Not far from this part of the sky at RA 18h3m48s, Dec -2423' is M8, the bright Lagoon Nebula with an integrated magnitude of 5.8 and should be able to be seen with quite a small telescope.

    On the 20th of June, Mercury reaches greatest elongation and sets about 90 minutes after the Sun and will be able to be seen through binoculars as a half illuminated disk with magnitude 0.2.  Always ensure that the Sun has set before trying to find the planet to avoid catching direct sunlight which can instantly damage eyesight!

    Mars and Saturn are not far behind Mercury and are visually just a degree apart, although they are now less spectacular than they have been earlier in the year.  But Jupiter has a magnitude of about -2.4 and is dominant in the southern sky.  Venus rises just before the Sun in the morning sky with a magnitude of nearly -4 and with a phase of 80%.

NASA SPACE PLACE  

Not a Moment Wasted

by Dr. Tony Phillips

      The Ring Nebula.  Check.  M13.  Check.  Next up: The Whirlpool galaxy. 

    You punch in the coordinates and your telescope takes off, slewing across the sky.  You tap your feet and stare at the stars.  These Messier marathons would go much faster if the telescope didn't take so long to slew.  What a waste of time!

    Don't tell that to the x-ray astronomers.

    "We're putting our slew time to good use," explains Norbert Schartel, project scientist for the European Space Agency's XMM-Newton x-ray telescope.  The telescope, named for Sir Isaac Newton, was launched into Earth orbit in 1999.  It's now midway through an 11-year mission to study black holes, neutron stars, active galaxies and other violent denizens of the Universe that show up particularly well at x-ray wavelengths.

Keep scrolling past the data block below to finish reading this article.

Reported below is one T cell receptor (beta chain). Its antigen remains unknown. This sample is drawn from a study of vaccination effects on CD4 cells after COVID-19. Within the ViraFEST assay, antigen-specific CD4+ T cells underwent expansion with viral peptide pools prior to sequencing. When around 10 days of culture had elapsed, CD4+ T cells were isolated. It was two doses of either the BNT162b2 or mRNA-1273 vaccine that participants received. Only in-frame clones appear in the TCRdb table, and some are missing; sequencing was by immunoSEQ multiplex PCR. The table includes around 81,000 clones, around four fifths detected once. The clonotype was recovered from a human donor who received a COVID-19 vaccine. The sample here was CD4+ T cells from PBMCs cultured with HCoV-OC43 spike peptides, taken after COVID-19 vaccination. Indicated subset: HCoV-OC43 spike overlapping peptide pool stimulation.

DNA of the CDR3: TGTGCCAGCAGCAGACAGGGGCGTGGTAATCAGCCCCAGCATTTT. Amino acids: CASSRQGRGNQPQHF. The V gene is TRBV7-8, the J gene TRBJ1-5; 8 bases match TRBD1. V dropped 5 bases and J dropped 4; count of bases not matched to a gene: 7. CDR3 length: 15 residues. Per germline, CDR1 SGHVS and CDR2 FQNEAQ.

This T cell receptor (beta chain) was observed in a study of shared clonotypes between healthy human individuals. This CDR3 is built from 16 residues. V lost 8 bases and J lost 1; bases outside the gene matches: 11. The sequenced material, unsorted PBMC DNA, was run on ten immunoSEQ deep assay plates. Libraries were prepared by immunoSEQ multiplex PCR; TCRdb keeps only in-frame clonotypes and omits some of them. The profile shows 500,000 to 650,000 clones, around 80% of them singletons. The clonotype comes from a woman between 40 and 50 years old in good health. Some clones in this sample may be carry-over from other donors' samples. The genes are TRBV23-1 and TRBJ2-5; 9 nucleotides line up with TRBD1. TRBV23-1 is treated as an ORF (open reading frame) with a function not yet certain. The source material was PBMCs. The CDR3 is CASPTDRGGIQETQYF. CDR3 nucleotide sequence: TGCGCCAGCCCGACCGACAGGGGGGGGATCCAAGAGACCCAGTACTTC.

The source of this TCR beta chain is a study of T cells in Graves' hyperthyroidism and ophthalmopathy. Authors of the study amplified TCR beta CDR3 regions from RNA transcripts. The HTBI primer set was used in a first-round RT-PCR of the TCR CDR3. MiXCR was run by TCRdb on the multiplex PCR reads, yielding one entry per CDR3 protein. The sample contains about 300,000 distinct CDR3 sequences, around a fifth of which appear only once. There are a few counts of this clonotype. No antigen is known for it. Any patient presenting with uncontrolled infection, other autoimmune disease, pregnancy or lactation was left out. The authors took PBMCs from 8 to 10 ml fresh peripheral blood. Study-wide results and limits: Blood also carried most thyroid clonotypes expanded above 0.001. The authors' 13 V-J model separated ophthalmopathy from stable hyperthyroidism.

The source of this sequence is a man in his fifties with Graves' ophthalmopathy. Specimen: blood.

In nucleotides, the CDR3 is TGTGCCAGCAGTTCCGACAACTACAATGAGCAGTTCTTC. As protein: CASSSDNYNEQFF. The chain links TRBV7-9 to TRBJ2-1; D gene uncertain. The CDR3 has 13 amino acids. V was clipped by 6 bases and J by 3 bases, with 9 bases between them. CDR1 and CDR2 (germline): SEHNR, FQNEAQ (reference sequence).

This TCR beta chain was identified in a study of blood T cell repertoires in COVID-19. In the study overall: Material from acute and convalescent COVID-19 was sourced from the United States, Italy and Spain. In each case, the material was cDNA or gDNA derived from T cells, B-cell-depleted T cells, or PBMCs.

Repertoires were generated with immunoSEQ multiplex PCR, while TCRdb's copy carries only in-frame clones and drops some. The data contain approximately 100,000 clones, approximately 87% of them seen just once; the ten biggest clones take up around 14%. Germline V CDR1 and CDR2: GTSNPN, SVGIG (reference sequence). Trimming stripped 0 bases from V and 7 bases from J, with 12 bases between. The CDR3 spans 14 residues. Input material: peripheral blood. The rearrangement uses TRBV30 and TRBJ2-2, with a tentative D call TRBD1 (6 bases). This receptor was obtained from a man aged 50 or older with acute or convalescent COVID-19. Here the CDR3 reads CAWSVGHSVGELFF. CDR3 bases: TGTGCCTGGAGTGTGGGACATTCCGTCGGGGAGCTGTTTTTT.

For the past four years, whenever XMM-Newton slewed from one object to another, astronomers kept the telescope's cameras running, recording whatever might drift through the field of view.  The result is a stunning survey of the heavens covering 15% of the entire sky.

    Sifting through the data, ESA astronomers have found entire clusters of galaxies unknown before anyone started paying attention to "slew time."  Some already-known galaxies have been caught in the act of flaring-a sign, researchers believe, of a central black hole gobbling matter from nearby stars and interstellar clouds.  Here in our own galaxy, the 20,000 year old Vela supernova remnant has been expanding.  XMM-Newton has slewed across it many times, tracing its changing contours in exquisite detail.

    The slew technique works because of XMM-Newton's great sensitivity.  It has more collecting area than any other x-ray telescope in the history of astronomy.  Sources flit through the field of view in only 10 seconds, but that's plenty of time in most cases to gather valuable data.

    The work is just beginning.  Astronomers plan to continue the slew survey, eventually mapping as much as 80% of the entire sky.  No one knows how many new clusters will be found or how many black holes might be caught gobbling their neighbours.  One thing's for sure: "There will be new discoveries," says Schartel.

    Tap, tap, tap. The next time you're in the backyard with your telescope, and it takes off for the Whirlpool galaxy, don't just stand there. Try to keep up with the moving eyepiece.  Look, you never know what might drift by.

    See some of the other XMM-Newton images at http://sci.esa.int .  For more about XMM-Newton's Education and Public Outreach program, including downloadable classroom materials, go to http://xmm.sonoma.edu.  Kids can learn about black holes and play "Black Hole Rescue" at The Space Place, http://spaceplace.nasa.gov/, under "Games."

This article was provided by the Jet Propulsion Laboratory, California Institute of Technology, under a contract with the National Aeronautics and Space Administration.

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CONTACTS

Chairman  Tim Bance  01732 832745 timbance@hotmail.com
Secretary Ian Reeves  01892 784255  ian-reeves@tiscali.co.uk
Secretary Phil Berry 01892 783544 phil.berry@tiscali.co.uk
Treasurer  Mike Wyles  01892 542863 mikewyles@globalnet.co.uk
Publicity& Web site Michael Harte  01892 783292 michael@greenman.demon.co.uk
Editor Geoff Rathbone 01959 524727 Geoff@rathbone007.fsnet.co.uk

Any material for inclusion in the June Newsletter should be with the Editor by June 28th  2006